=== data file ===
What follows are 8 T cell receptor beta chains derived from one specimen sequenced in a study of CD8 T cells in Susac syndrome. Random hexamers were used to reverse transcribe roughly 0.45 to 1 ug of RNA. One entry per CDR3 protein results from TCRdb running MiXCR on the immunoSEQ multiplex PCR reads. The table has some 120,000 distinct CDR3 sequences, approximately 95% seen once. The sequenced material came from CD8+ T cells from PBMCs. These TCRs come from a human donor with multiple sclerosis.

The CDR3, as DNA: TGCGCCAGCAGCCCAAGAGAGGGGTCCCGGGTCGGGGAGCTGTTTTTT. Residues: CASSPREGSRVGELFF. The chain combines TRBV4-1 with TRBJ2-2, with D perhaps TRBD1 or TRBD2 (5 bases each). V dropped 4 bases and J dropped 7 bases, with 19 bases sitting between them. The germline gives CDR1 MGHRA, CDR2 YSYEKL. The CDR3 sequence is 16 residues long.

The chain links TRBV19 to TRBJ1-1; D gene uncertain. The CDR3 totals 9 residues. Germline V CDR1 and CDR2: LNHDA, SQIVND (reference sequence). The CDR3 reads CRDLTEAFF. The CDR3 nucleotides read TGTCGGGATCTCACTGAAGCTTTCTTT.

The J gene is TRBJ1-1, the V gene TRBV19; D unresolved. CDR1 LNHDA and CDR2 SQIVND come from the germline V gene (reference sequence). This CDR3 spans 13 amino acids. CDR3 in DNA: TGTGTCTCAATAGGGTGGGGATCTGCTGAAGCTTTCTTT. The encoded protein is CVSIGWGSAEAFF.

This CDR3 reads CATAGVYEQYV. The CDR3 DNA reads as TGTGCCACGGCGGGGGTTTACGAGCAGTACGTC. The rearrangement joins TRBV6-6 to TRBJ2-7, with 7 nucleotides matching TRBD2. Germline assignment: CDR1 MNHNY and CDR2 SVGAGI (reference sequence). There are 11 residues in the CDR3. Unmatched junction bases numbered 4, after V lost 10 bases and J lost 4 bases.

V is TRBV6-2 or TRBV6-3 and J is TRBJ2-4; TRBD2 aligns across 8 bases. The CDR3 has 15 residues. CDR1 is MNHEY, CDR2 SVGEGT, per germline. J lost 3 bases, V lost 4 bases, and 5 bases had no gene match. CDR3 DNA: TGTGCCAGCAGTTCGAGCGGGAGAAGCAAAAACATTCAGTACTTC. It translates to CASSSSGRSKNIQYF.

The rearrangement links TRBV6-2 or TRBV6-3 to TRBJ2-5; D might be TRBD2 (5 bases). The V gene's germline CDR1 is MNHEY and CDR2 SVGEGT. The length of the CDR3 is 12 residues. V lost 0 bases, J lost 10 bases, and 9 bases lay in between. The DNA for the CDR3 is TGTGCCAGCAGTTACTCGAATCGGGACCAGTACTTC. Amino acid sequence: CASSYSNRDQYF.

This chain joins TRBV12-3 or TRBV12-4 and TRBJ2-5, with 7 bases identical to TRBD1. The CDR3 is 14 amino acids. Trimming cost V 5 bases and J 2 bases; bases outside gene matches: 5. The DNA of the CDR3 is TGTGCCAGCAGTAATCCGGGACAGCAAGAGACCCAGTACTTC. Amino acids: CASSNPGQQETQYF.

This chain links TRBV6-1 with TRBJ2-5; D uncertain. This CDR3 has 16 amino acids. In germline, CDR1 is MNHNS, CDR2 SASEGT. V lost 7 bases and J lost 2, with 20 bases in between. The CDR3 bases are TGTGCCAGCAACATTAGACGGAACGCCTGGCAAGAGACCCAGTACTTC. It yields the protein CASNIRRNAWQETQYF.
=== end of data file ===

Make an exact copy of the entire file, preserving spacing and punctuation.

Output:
What follows are 8 T cell receptor beta chains derived from one specimen sequenced in a study of CD8 T cells in Susac syndrome. Random hexamers were used to reverse transcribe roughly 0.45 to 1 ug of RNA. One entry per CDR3 protein results from TCRdb running MiXCR on the immunoSEQ multiplex PCR reads. The table has some 120,000 distinct CDR3 sequences, approximately 95% seen once. The sequenced material came from CD8+ T cells from PBMCs. These TCRs come from a human donor with multiple sclerosis.

The CDR3, as DNA: TGCGCCAGCAGCCCAAGAGAGGGGTCCCGGGTCGGGGAGCTGTTTTTT. Residues: CASSPREGSRVGELFF. The chain combines TRBV4-1 with TRBJ2-2, with D perhaps TRBD1 or TRBD2 (5 bases each). V dropped 4 bases and J dropped 7 bases, with 19 bases sitting between them. The germline gives CDR1 MGHRA, CDR2 YSYEKL. The CDR3 sequence is 16 residues long.

The chain links TRBV19 to TRBJ1-1; D gene uncertain. The CDR3 totals 9 residues. Germline V CDR1 and CDR2: LNHDA, SQIVND (reference sequence). The CDR3 reads CRDLTEAFF. The CDR3 nucleotides read TGTCGGGATCTCACTGAAGCTTTCTTT.

The J gene is TRBJ1-1, the V gene TRBV19; D unresolved. CDR1 LNHDA and CDR2 SQIVND come from the germline V gene (reference sequence). This CDR3 spans 13 amino acids. CDR3 in DNA: TGTGTCTCAATAGGGTGGGGATCTGCTGAAGCTTTCTTT. The encoded protein is CVSIGWGSAEAFF.

This CDR3 reads CATAGVYEQYV. The CDR3 DNA reads as TGTGCCACGGCGGGGGTTTACGAGCAGTACGTC. The rearrangement joins TRBV6-6 to TRBJ2-7, with 7 nucleotides matching TRBD2. Germline assignment: CDR1 MNHNY and CDR2 SVGAGI (reference sequence). There are 11 residues in the CDR3. Unmatched junction bases numbered 4, after V lost 10 bases and J lost 4 bases.

V is TRBV6-2 or TRBV6-3 and J is TRBJ2-4; TRBD2 aligns across 8 bases. The CDR3 has 15 residues. CDR1 is MNHEY, CDR2 SVGEGT, per germline. J lost 3 bases, V lost 4 bases, and 5 bases had no gene match. CDR3 DNA: TGTGCCAGCAGTTCGAGCGGGAGAAGCAAAAACATTCAGTACTTC. It translates to CASSSSGRSKNIQYF.

The rearrangement links TRBV6-2 or TRBV6-3 to TRBJ2-5; D might be TRBD2 (5 bases). The V gene's germline CDR1 is MNHEY and CDR2 SVGEGT. The length of the CDR3 is 12 residues. V lost 0 bases, J lost 10 bases, and 9 bases lay in between. The DNA for the CDR3 is TGTGCCAGCAGTTACTCGAATCGGGACCAGTACTTC. Amino acid sequence: CASSYSNRDQYF.

This chain joins TRBV12-3 or TRBV12-4 and TRBJ2-5, with 7 bases identical to TRBD1. The CDR3 is 14 amino acids. Trimming cost V 5 bases and J 2 bases; bases outside gene matches: 5. The DNA of the CDR3 is TGTGCCAGCAGTAATCCGGGACAGCAAGAGACCCAGTACTTC. Amino acids: CASSNPGQQETQYF.

This chain links TRBV6-1 with TRBJ2-5; D uncertain. This CDR3 has 16 amino acids. In germline, CDR1 is MNHNS, CDR2 SASEGT. V lost 7 bases and J lost 2, with 20 bases in between. The CDR3 bases are TGTGCCAGCAACATTAGACGGAACGCCTGGCAAGAGACCCAGTACTTC. It yields the protein CASNIRRNAWQETQYF.